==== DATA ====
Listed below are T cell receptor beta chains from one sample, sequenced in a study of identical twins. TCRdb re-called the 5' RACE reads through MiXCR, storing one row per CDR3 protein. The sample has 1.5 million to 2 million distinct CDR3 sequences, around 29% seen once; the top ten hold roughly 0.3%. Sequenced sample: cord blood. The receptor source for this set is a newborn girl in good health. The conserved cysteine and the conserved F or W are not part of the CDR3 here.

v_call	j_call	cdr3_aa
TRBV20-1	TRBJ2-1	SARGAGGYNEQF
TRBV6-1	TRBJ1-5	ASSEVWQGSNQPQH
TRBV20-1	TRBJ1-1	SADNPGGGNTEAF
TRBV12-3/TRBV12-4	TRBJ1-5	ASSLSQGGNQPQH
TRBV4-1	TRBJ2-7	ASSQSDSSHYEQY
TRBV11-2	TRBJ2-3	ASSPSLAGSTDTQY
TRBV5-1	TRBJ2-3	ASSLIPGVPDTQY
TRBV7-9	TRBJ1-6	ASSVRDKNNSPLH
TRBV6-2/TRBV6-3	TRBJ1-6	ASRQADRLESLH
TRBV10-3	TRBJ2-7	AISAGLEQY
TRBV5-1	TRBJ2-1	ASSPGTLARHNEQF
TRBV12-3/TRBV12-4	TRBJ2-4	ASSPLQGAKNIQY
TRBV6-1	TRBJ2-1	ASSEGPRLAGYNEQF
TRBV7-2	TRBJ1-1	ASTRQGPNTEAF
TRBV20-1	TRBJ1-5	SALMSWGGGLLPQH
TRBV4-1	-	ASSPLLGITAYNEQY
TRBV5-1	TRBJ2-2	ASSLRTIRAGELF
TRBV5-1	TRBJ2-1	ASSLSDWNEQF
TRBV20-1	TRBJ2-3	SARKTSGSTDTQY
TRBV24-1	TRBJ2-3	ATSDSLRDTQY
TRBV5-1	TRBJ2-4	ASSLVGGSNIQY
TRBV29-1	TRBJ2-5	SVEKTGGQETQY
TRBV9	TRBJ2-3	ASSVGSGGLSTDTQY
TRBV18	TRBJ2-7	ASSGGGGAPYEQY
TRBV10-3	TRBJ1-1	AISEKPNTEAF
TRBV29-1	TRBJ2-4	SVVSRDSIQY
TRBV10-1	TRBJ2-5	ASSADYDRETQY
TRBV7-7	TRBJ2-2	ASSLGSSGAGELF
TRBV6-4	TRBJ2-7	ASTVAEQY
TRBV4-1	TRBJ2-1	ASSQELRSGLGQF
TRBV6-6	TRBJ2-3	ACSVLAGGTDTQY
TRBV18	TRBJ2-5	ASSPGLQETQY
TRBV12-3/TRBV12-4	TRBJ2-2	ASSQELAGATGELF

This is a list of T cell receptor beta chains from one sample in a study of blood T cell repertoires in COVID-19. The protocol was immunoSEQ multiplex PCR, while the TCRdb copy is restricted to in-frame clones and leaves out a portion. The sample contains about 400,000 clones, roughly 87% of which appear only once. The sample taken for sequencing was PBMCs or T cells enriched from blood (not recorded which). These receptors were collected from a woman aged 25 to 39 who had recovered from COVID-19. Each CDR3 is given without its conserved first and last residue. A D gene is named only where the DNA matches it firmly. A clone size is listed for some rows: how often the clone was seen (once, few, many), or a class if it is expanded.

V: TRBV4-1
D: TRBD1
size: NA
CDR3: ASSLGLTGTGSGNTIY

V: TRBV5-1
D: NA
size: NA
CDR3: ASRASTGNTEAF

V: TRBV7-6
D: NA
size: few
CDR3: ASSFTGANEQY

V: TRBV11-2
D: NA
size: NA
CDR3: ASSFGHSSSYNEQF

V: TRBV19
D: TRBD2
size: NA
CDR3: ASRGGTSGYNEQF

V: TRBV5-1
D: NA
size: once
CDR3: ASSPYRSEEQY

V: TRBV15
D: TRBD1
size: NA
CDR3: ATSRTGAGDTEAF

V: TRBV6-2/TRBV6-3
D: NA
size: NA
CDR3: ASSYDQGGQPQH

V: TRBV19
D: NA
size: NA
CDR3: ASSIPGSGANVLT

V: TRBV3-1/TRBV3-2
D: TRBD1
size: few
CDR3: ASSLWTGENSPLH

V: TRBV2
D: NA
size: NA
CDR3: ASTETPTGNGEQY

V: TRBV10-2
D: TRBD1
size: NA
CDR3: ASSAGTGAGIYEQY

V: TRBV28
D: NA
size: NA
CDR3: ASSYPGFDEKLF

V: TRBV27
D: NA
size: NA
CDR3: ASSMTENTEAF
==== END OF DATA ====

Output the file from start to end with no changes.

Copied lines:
Listed below are T cell receptor beta chains from one sample, sequenced in a study of identical twins. TCRdb re-called the 5' RACE reads through MiXCR, storing one row per CDR3 protein. The sample has 1.5 million to 2 million distinct CDR3 sequences, around 29% seen once; the top ten hold roughly 0.3%. Sequenced sample: cord blood. The receptor source for this set is a newborn girl in good health. The conserved cysteine and the conserved F or W are not part of the CDR3 here.

v_call	j_call	cdr3_aa
TRBV20-1	TRBJ2-1	SARGAGGYNEQF
TRBV6-1	TRBJ1-5	ASSEVWQGSNQPQH
TRBV20-1	TRBJ1-1	SADNPGGGNTEAF
TRBV12-3/TRBV12-4	TRBJ1-5	ASSLSQGGNQPQH
TRBV4-1	TRBJ2-7	ASSQSDSSHYEQY
TRBV11-2	TRBJ2-3	ASSPSLAGSTDTQY
TRBV5-1	TRBJ2-3	ASSLIPGVPDTQY
TRBV7-9	TRBJ1-6	ASSVRDKNNSPLH
TRBV6-2/TRBV6-3	TRBJ1-6	ASRQADRLESLH
TRBV10-3	TRBJ2-7	AISAGLEQY
TRBV5-1	TRBJ2-1	ASSPGTLARHNEQF
TRBV12-3/TRBV12-4	TRBJ2-4	ASSPLQGAKNIQY
TRBV6-1	TRBJ2-1	ASSEGPRLAGYNEQF
TRBV7-2	TRBJ1-1	ASTRQGPNTEAF
TRBV20-1	TRBJ1-5	SALMSWGGGLLPQH
TRBV4-1	-	ASSPLLGITAYNEQY
TRBV5-1	TRBJ2-2	ASSLRTIRAGELF
TRBV5-1	TRBJ2-1	ASSLSDWNEQF
TRBV20-1	TRBJ2-3	SARKTSGSTDTQY
TRBV24-1	TRBJ2-3	ATSDSLRDTQY
TRBV5-1	TRBJ2-4	ASSLVGGSNIQY
TRBV29-1	TRBJ2-5	SVEKTGGQETQY
TRBV9	TRBJ2-3	ASSVGSGGLSTDTQY
TRBV18	TRBJ2-7	ASSGGGGAPYEQY
TRBV10-3	TRBJ1-1	AISEKPNTEAF
TRBV29-1	TRBJ2-4	SVVSRDSIQY
TRBV10-1	TRBJ2-5	ASSADYDRETQY
TRBV7-7	TRBJ2-2	ASSLGSSGAGELF
TRBV6-4	TRBJ2-7	ASTVAEQY
TRBV4-1	TRBJ2-1	ASSQELRSGLGQF
TRBV6-6	TRBJ2-3	ACSVLAGGTDTQY
TRBV18	TRBJ2-5	ASSPGLQETQY
TRBV12-3/TRBV12-4	TRBJ2-2	ASSQELAGATGELF

This is a list of T cell receptor beta chains from one sample in a study of blood T cell repertoires in COVID-19. The protocol was immunoSEQ multiplex PCR, while the TCRdb copy is restricted to in-frame clones and leaves out a portion. The sample contains about 400,000 clones, roughly 87% of which appear only once. The sample taken for sequencing was PBMCs or T cells enriched from blood (not recorded which). These receptors were collected from a woman aged 25 to 39 who had recovered from COVID-19. Each CDR3 is given without its conserved first and last residue. A D gene is named only where the DNA matches it firmly. A clone size is listed for some rows: how often the clone was seen (once, few, many), or a class if it is expanded.

V: TRBV4-1
D: TRBD1
size: NA
CDR3: ASSLGLTGTGSGNTIY

V: TRBV5-1
D: NA
size: NA
CDR3: ASRASTGNTEAF

V: TRBV7-6
D: NA
size: few
CDR3: ASSFTGANEQY

V: TRBV11-2
D: NA
size: NA
CDR3: ASSFGHSSSYNEQF

V: TRBV19
D: TRBD2
size: NA
CDR3: ASRGGTSGYNEQF

V: TRBV5-1
D: NA
size: once
CDR3: ASSPYRSEEQY

V: TRBV15
D: TRBD1
size: NA
CDR3: ATSRTGAGDTEAF

V: TRBV6-2/TRBV6-3
D: NA
size: NA
CDR3: ASSYDQGGQPQH

V: TRBV19
D: NA
size: NA
CDR3: ASSIPGSGANVLT

V: TRBV3-1/TRBV3-2
D: TRBD1
size: few
CDR3: ASSLWTGENSPLH

V: TRBV2
D: NA
size: NA
CDR3: ASTETPTGNGEQY

V: TRBV10-2
D: TRBD1
size: NA
CDR3: ASSAGTGAGIYEQY

V: TRBV28
D: NA
size: NA
CDR3: ASSYPGFDEKLF

V: TRBV27
D: NA
size: NA
CDR3: ASSMTENTEAF